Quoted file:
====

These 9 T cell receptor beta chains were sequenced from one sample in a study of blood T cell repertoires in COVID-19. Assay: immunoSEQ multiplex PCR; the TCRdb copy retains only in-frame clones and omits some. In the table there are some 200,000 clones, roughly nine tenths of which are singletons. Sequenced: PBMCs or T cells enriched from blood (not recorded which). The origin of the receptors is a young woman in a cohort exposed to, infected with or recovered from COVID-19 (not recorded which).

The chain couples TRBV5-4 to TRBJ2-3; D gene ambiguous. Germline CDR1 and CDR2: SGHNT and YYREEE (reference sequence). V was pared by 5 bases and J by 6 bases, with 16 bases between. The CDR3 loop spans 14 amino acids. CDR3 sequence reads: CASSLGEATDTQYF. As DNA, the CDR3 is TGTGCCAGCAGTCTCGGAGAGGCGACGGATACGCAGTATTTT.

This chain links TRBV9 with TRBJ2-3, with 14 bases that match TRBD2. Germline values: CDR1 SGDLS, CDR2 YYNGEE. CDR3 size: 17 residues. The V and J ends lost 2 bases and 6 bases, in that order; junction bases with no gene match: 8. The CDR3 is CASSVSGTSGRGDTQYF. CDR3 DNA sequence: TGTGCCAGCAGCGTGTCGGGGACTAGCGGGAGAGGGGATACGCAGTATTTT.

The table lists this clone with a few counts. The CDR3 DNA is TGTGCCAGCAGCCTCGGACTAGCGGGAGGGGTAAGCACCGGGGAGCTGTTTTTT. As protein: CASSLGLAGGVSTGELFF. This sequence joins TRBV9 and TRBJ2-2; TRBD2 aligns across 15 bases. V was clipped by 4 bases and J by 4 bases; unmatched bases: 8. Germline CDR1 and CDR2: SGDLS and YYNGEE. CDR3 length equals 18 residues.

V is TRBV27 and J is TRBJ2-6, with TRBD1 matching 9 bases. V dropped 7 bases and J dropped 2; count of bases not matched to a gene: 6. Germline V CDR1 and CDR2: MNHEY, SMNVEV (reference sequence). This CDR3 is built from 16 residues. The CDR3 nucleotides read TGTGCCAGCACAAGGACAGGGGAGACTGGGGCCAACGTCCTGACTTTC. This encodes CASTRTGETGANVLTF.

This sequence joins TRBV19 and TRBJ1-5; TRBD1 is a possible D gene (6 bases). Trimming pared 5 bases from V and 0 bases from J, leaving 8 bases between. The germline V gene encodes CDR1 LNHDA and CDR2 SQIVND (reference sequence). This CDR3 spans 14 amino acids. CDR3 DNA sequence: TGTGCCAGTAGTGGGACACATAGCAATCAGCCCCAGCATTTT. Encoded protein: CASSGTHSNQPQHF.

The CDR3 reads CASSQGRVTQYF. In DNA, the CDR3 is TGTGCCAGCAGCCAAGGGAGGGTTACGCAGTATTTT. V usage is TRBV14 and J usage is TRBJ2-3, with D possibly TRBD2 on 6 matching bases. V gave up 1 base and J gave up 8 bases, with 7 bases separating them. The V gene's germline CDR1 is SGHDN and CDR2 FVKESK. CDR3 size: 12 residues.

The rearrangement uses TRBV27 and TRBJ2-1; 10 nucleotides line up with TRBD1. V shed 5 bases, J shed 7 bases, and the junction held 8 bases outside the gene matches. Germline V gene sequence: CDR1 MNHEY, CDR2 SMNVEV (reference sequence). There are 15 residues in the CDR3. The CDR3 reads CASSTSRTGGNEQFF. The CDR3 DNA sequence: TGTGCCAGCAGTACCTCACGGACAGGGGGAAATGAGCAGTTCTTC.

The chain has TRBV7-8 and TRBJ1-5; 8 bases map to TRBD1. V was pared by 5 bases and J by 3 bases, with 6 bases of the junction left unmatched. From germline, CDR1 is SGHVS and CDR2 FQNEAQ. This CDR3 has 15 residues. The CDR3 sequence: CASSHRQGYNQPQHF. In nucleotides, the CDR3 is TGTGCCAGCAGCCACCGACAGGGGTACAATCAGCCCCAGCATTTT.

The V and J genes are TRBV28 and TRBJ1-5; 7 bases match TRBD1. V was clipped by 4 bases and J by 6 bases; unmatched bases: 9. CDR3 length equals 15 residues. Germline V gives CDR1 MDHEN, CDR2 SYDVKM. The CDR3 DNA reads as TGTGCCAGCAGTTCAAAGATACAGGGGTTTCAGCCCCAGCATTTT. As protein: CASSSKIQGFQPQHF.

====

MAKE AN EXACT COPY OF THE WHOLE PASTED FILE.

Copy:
These 9 T cell receptor beta chains were sequenced from one sample in a study of blood T cell repertoires in COVID-19. Assay: immunoSEQ multiplex PCR; the TCRdb copy retains only in-frame clones and omits some. In the table there are some 200,000 clones, roughly nine tenths of which are singletons. Sequenced: PBMCs or T cells enriched from blood (not recorded which). The origin of the receptors is a young woman in a cohort exposed to, infected with or recovered from COVID-19 (not recorded which).

The chain couples TRBV5-4 to TRBJ2-3; D gene ambiguous. Germline CDR1 and CDR2: SGHNT and YYREEE (reference sequence). V was pared by 5 bases and J by 6 bases, with 16 bases between. The CDR3 loop spans 14 amino acids. CDR3 sequence reads: CASSLGEATDTQYF. As DNA, the CDR3 is TGTGCCAGCAGTCTCGGAGAGGCGACGGATACGCAGTATTTT.

This chain links TRBV9 with TRBJ2-3, with 14 bases that match TRBD2. Germline values: CDR1 SGDLS, CDR2 YYNGEE. CDR3 size: 17 residues. The V and J ends lost 2 bases and 6 bases, in that order; junction bases with no gene match: 8. The CDR3 is CASSVSGTSGRGDTQYF. CDR3 DNA sequence: TGTGCCAGCAGCGTGTCGGGGACTAGCGGGAGAGGGGATACGCAGTATTTT.

The table lists this clone with a few counts. The CDR3 DNA is TGTGCCAGCAGCCTCGGACTAGCGGGAGGGGTAAGCACCGGGGAGCTGTTTTTT. As protein: CASSLGLAGGVSTGELFF. This sequence joins TRBV9 and TRBJ2-2; TRBD2 aligns across 15 bases. V was clipped by 4 bases and J by 4 bases; unmatched bases: 8. Germline CDR1 and CDR2: SGDLS and YYNGEE. CDR3 length equals 18 residues.

V is TRBV27 and J is TRBJ2-6, with TRBD1 matching 9 bases. V dropped 7 bases and J dropped 2; count of bases not matched to a gene: 6. Germline V CDR1 and CDR2: MNHEY, SMNVEV (reference sequence). This CDR3 is built from 16 residues. The CDR3 nucleotides read TGTGCCAGCACAAGGACAGGGGAGACTGGGGCCAACGTCCTGACTTTC. This encodes CASTRTGETGANVLTF.

This sequence joins TRBV19 and TRBJ1-5; TRBD1 is a possible D gene (6 bases). Trimming pared 5 bases from V and 0 bases from J, leaving 8 bases between. The germline V gene encodes CDR1 LNHDA and CDR2 SQIVND (reference sequence). This CDR3 spans 14 amino acids. CDR3 DNA sequence: TGTGCCAGTAGTGGGACACATAGCAATCAGCCCCAGCATTTT. Encoded protein: CASSGTHSNQPQHF.

The CDR3 reads CASSQGRVTQYF. In DNA, the CDR3 is TGTGCCAGCAGCCAAGGGAGGGTTACGCAGTATTTT. V usage is TRBV14 and J usage is TRBJ2-3, with D possibly TRBD2 on 6 matching bases. V gave up 1 base and J gave up 8 bases, with 7 bases separating them. The V gene's germline CDR1 is SGHDN and CDR2 FVKESK. CDR3 size: 12 residues.

The rearrangement uses TRBV27 and TRBJ2-1; 10 nucleotides line up with TRBD1. V shed 5 bases, J shed 7 bases, and the junction held 8 bases outside the gene matches. Germline V gene sequence: CDR1 MNHEY, CDR2 SMNVEV (reference sequence). There are 15 residues in the CDR3. The CDR3 reads CASSTSRTGGNEQFF. The CDR3 DNA sequence: TGTGCCAGCAGTACCTCACGGACAGGGGGAAATGAGCAGTTCTTC.

The chain has TRBV7-8 and TRBJ1-5; 8 bases map to TRBD1. V was pared by 5 bases and J by 3 bases, with 6 bases of the junction left unmatched. From germline, CDR1 is SGHVS and CDR2 FQNEAQ. This CDR3 has 15 residues. The CDR3 sequence: CASSHRQGYNQPQHF. In nucleotides, the CDR3 is TGTGCCAGCAGCCACCGACAGGGGTACAATCAGCCCCAGCATTTT.

The V and J genes are TRBV28 and TRBJ1-5; 7 bases match TRBD1. V was clipped by 4 bases and J by 6 bases; unmatched bases: 9. CDR3 length equals 15 residues. Germline V gives CDR1 MDHEN, CDR2 SYDVKM. The CDR3 DNA reads as TGTGCCAGCAGTTCAAAGATACAGGGGTTTCAGCCCCAGCATTTT. As protein: CASSSKIQGFQPQHF.